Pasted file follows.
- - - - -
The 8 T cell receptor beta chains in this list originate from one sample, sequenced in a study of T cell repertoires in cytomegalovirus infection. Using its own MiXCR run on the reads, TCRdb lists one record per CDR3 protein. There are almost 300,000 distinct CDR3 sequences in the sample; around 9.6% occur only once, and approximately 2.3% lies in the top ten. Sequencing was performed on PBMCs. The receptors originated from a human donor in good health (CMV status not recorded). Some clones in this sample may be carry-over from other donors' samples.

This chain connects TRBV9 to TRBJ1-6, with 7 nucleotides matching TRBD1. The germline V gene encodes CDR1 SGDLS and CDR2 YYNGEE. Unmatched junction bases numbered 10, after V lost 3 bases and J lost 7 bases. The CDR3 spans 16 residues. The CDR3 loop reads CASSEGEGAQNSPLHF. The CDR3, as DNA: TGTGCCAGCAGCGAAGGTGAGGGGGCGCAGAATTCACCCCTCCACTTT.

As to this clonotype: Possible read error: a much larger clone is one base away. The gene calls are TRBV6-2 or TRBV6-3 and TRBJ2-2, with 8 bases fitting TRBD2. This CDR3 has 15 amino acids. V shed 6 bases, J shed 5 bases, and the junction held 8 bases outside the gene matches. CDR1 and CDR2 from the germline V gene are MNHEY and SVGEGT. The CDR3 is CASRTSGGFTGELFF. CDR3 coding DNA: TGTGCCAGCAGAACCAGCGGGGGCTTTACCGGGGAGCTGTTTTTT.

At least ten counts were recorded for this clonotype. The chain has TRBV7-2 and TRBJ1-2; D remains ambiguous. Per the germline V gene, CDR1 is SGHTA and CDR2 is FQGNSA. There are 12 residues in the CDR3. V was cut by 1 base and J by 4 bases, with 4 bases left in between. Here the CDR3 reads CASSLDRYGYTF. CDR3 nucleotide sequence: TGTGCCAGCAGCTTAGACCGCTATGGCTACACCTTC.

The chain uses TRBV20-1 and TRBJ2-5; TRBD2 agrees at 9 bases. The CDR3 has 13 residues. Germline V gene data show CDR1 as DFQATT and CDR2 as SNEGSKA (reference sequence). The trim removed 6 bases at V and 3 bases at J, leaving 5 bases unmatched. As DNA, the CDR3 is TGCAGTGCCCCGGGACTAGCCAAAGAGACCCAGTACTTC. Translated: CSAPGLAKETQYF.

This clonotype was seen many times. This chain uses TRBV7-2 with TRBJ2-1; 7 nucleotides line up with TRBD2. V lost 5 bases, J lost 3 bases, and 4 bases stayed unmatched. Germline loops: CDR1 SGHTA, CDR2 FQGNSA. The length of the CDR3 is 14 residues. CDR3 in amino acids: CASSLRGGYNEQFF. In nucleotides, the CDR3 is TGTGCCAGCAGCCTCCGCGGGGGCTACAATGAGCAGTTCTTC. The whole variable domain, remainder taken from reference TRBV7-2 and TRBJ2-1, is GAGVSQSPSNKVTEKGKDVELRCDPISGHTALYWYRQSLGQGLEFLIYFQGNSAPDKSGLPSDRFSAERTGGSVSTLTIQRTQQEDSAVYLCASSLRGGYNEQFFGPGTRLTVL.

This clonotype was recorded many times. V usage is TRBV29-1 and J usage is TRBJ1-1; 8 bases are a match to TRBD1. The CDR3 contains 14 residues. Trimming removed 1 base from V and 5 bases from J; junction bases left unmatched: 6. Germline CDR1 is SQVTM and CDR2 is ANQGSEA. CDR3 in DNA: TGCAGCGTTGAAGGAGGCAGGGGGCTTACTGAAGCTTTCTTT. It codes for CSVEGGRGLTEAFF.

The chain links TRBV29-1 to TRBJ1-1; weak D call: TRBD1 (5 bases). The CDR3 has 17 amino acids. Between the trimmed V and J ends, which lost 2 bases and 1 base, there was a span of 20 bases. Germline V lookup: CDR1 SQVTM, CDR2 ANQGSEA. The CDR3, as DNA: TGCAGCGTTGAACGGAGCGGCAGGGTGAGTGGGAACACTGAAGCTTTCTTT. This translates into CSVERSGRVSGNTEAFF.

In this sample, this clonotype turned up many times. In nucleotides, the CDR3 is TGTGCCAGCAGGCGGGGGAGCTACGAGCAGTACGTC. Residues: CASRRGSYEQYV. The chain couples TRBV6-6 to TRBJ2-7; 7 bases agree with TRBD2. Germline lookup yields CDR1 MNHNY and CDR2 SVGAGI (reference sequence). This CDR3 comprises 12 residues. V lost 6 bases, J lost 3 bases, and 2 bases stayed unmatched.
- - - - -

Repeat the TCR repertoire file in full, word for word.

The 8 T cell receptor beta chains in this list originate from one sample, sequenced in a study of T cell repertoires in cytomegalovirus infection. Using its own MiXCR run on the reads, TCRdb lists one record per CDR3 protein. There are almost 300,000 distinct CDR3 sequences in the sample; around 9.6% occur only once, and approximately 2.3% lies in the top ten. Sequencing was performed on PBMCs. The receptors originated from a human donor in good health (CMV status not recorded). Some clones in this sample may be carry-over from other donors' samples.

This chain connects TRBV9 to TRBJ1-6, with 7 nucleotides matching TRBD1. The germline V gene encodes CDR1 SGDLS and CDR2 YYNGEE. Unmatched junction bases numbered 10, after V lost 3 bases and J lost 7 bases. The CDR3 spans 16 residues. The CDR3 loop reads CASSEGEGAQNSPLHF. The CDR3, as DNA: TGTGCCAGCAGCGAAGGTGAGGGGGCGCAGAATTCACCCCTCCACTTT.

As to this clonotype: Possible read error: a much larger clone is one base away. The gene calls are TRBV6-2 or TRBV6-3 and TRBJ2-2, with 8 bases fitting TRBD2. This CDR3 has 15 amino acids. V shed 6 bases, J shed 5 bases, and the junction held 8 bases outside the gene matches. CDR1 and CDR2 from the germline V gene are MNHEY and SVGEGT. The CDR3 is CASRTSGGFTGELFF. CDR3 coding DNA: TGTGCCAGCAGAACCAGCGGGGGCTTTACCGGGGAGCTGTTTTTT.

At least ten counts were recorded for this clonotype. The chain has TRBV7-2 and TRBJ1-2; D remains ambiguous. Per the germline V gene, CDR1 is SGHTA and CDR2 is FQGNSA. There are 12 residues in the CDR3. V was cut by 1 base and J by 4 bases, with 4 bases left in between. Here the CDR3 reads CASSLDRYGYTF. CDR3 nucleotide sequence: TGTGCCAGCAGCTTAGACCGCTATGGCTACACCTTC.

The chain uses TRBV20-1 and TRBJ2-5; TRBD2 agrees at 9 bases. The CDR3 has 13 residues. Germline V gene data show CDR1 as DFQATT and CDR2 as SNEGSKA (reference sequence). The trim removed 6 bases at V and 3 bases at J, leaving 5 bases unmatched. As DNA, the CDR3 is TGCAGTGCCCCGGGACTAGCCAAAGAGACCCAGTACTTC. Translated: CSAPGLAKETQYF.

This clonotype was seen many times. This chain uses TRBV7-2 with TRBJ2-1; 7 nucleotides line up with TRBD2. V lost 5 bases, J lost 3 bases, and 4 bases stayed unmatched. Germline loops: CDR1 SGHTA, CDR2 FQGNSA. The length of the CDR3 is 14 residues. CDR3 in amino acids: CASSLRGGYNEQFF. In nucleotides, the CDR3 is TGTGCCAGCAGCCTCCGCGGGGGCTACAATGAGCAGTTCTTC. The whole variable domain, remainder taken from reference TRBV7-2 and TRBJ2-1, is GAGVSQSPSNKVTEKGKDVELRCDPISGHTALYWYRQSLGQGLEFLIYFQGNSAPDKSGLPSDRFSAERTGGSVSTLTIQRTQQEDSAVYLCASSLRGGYNEQFFGPGTRLTVL.

This clonotype was recorded many times. V usage is TRBV29-1 and J usage is TRBJ1-1; 8 bases are a match to TRBD1. The CDR3 contains 14 residues. Trimming removed 1 base from V and 5 bases from J; junction bases left unmatched: 6. Germline CDR1 is SQVTM and CDR2 is ANQGSEA. CDR3 in DNA: TGCAGCGTTGAAGGAGGCAGGGGGCTTACTGAAGCTTTCTTT. It codes for CSVEGGRGLTEAFF.

The chain links TRBV29-1 to TRBJ1-1; weak D call: TRBD1 (5 bases). The CDR3 has 17 amino acids. Between the trimmed V and J ends, which lost 2 bases and 1 base, there was a span of 20 bases. Germline V lookup: CDR1 SQVTM, CDR2 ANQGSEA. The CDR3, as DNA: TGCAGCGTTGAACGGAGCGGCAGGGTGAGTGGGAACACTGAAGCTTTCTTT. This translates into CSVERSGRVSGNTEAFF.

In this sample, this clonotype turned up many times. In nucleotides, the CDR3 is TGTGCCAGCAGGCGGGGGAGCTACGAGCAGTACGTC. Residues: CASRRGSYEQYV. The chain couples TRBV6-6 to TRBJ2-7; 7 bases agree with TRBD2. Germline lookup yields CDR1 MNHNY and CDR2 SVGAGI (reference sequence). This CDR3 comprises 12 residues. V lost 6 bases, J lost 3 bases, and 2 bases stayed unmatched.